The Harmony Company was founded in 1892 by Wilhelm Schultz, (a former employee of Lyon & Healy) In 1916, it was bought by Sears, Roebuck and Co., which wanted to corner the Ukulele market, (Sears had first included Ukuleles in its 1914 catalogue), and went on to become the largest producer of stringed instruments in the US, selling some 250,000 pieces in 1923 and 500,000 in 1930, including all kinds of Guitars, Banjos, and Mandolins.
My Stencil Canoe
In the late 1930s the firm bought the brand names from the bankrupt Oscar Schmidt Co.—La Scala, Stella, and Sovereign—and was marketing not only Harmony products, but also using the Sears names, Playtime, Silvertone and Supertone, plus a variety of trade names, such as Monterey, Vogue, Valencia, Vagabond and Wings. There were also endorses like Johnny Marvin, and Roy Smeck, (I have also seen John Grey have Roy Smeck endorsed Banjoleles), plus there was also a lot of largely unbranded instruments sold through the Sears Roebuck catalogue and a lot of business with some of the big US distributors like P'IMCo, Metropolitan Music Co, and even some UK distributors like Beare & Son
The company hit a post war peak in 1964-1965, selling 350,000 instruments, but low-end foreign competition led to the company’s demise 10 years later. Between 1945 and 1975, Harmony had mass produced about ten million guitars, but finally even though in 1954 they had taken over Regal, their biggest rival up to that point, they were no longer competitive with the Far East. It should also be noted that some of the final Harmony products, particularly the lower end ones, were produced in the Far East rather than Chicago.
Sears Roebuck continued on after the demise of Harmony and are still going today. For a while after the Harmony factory had gone they had Japanese or Taiwanese import Ukuleles branded Harmony and later just Sears Roebuck For certainly the 80's on they no longer branded instruments and just sold other peoples in their catalogue but in 2015 with the resurgence in interest of the old brand names on electric Guitars and the resurgence of Ukuleles in general they reintroduced the Slvertone name again for use on low end Chinese made instruments; Guitars and Soprano Ukuleles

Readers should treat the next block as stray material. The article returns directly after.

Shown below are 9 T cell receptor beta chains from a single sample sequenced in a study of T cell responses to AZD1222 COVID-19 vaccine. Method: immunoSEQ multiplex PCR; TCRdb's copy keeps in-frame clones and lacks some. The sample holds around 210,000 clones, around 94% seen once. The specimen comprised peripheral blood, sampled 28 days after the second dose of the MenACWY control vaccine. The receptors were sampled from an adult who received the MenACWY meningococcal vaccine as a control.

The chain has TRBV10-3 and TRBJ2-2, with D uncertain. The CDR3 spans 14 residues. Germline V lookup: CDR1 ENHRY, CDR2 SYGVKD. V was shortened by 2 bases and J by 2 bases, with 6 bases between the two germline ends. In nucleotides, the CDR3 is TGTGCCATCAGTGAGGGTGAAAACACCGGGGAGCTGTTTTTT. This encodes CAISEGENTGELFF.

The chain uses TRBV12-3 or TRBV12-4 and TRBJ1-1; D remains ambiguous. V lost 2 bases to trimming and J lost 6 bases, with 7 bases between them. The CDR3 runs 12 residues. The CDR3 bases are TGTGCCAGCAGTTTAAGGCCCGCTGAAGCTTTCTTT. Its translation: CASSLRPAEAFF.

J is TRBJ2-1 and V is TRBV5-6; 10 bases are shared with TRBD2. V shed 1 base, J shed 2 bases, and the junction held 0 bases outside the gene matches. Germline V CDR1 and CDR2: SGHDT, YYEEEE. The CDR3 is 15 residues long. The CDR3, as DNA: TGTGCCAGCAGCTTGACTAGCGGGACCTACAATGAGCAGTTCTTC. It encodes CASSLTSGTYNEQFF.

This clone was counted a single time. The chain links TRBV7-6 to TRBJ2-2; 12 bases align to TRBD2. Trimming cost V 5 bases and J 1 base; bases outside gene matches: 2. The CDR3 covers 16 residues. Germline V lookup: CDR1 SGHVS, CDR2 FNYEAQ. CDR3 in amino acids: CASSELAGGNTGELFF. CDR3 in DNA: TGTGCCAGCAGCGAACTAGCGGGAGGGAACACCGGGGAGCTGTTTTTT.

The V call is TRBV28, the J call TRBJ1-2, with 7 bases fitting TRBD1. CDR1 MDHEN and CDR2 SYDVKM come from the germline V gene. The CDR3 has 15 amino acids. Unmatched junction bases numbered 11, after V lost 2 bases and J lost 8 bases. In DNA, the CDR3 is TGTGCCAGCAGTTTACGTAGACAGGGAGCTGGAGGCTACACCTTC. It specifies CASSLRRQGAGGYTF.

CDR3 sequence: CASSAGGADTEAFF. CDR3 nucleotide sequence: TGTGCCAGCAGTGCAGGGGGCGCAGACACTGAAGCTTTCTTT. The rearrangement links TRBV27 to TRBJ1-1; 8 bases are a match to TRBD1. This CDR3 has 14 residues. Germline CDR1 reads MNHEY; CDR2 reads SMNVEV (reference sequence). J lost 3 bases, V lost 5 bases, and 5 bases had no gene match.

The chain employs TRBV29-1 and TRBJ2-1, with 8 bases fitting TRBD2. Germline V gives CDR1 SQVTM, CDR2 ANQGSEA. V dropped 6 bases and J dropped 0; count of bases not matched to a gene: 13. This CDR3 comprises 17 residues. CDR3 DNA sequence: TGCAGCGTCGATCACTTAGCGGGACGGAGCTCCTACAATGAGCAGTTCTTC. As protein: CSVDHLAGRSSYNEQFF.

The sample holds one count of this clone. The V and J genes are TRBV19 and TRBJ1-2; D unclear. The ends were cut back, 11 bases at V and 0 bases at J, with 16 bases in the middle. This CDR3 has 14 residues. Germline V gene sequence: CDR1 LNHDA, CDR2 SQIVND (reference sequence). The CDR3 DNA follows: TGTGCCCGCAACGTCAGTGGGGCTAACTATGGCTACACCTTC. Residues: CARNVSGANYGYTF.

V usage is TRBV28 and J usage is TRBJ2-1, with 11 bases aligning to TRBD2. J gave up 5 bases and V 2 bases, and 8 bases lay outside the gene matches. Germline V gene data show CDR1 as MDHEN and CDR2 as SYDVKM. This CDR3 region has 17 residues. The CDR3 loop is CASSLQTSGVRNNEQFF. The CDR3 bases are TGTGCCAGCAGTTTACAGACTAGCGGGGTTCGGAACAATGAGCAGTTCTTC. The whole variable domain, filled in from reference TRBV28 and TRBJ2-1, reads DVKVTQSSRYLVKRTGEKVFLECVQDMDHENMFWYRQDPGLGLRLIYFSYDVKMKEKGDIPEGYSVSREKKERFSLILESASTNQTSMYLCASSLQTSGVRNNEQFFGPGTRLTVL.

In 1926 there was a special session by the National Association of Musical Instrument and Accessories Manufacturers at their annual convention and this is how it was reported
Important move at Buffalo Convention
BUFFALO, N. Y., October 4.—
At their meeting held here last week, the members of the National Association of Musical Instrument and Accessories Manufacturers, after due deliberation, adopted a standard string length for ukuleles, that is, the distance from nut to bolt in accordance with the recommendation of the special committee on ukulele standardization, of which W. 1. Kirk is chairman and Messrs. Kordick and Walter Schmidt are the other members. These standards are: String length from thirteen inches to thirteen and three-quarter inches to be known as standard size ukuleles; string length from thirteen and three-quarter inches to fourteen and one-half inches to be known as concert size ukuleles, and string, length from fourteen and one-half inches to fifteen and three-quarter inches to be known as tenor size ukuleles. All ukuleles which fall in the above classes must have at least twelve frets. The use of the curved or flat back and the naming of the kind of wood used are left to the discretion of the manufacturers.
Harmony seems to have particularly liked these conclusions because for the next 10 years they were inclined to put a label on all of their major brands of Ukulele, usually in the sound hole or on the back of the headstock, stating the instrument was "Standard Approved". This is also why it is hard to gauge the scale length of instruments from this period by name.
Other Harmony labels can help date the Ukulele too, I'm not sure of the exact date of change but as a general rule before WWII they had a Gold decal label and after they had a Green one. Another after the war sign is the use of plastic fretboards. Harmony, I believe came up with this idea in the 50's on the back of the rise of the plastic Ukulele, (which they to tried to cash in on, with their Modern Bali Range). The other thing that started at this time and was copied in the far east was the distinctive "Sharks Tooth" tuners
Another innovation they were proud of in the late 20's was an aeroplane shaped bridge they called the "Aero bridge" and claimed it protected guitars against the soundboard sagging at the bridge? It was more likely just a gimmick though during the period of pioneering aviation along with their wings range of Ukuleles, (also on a lot of the Johnny Marvins).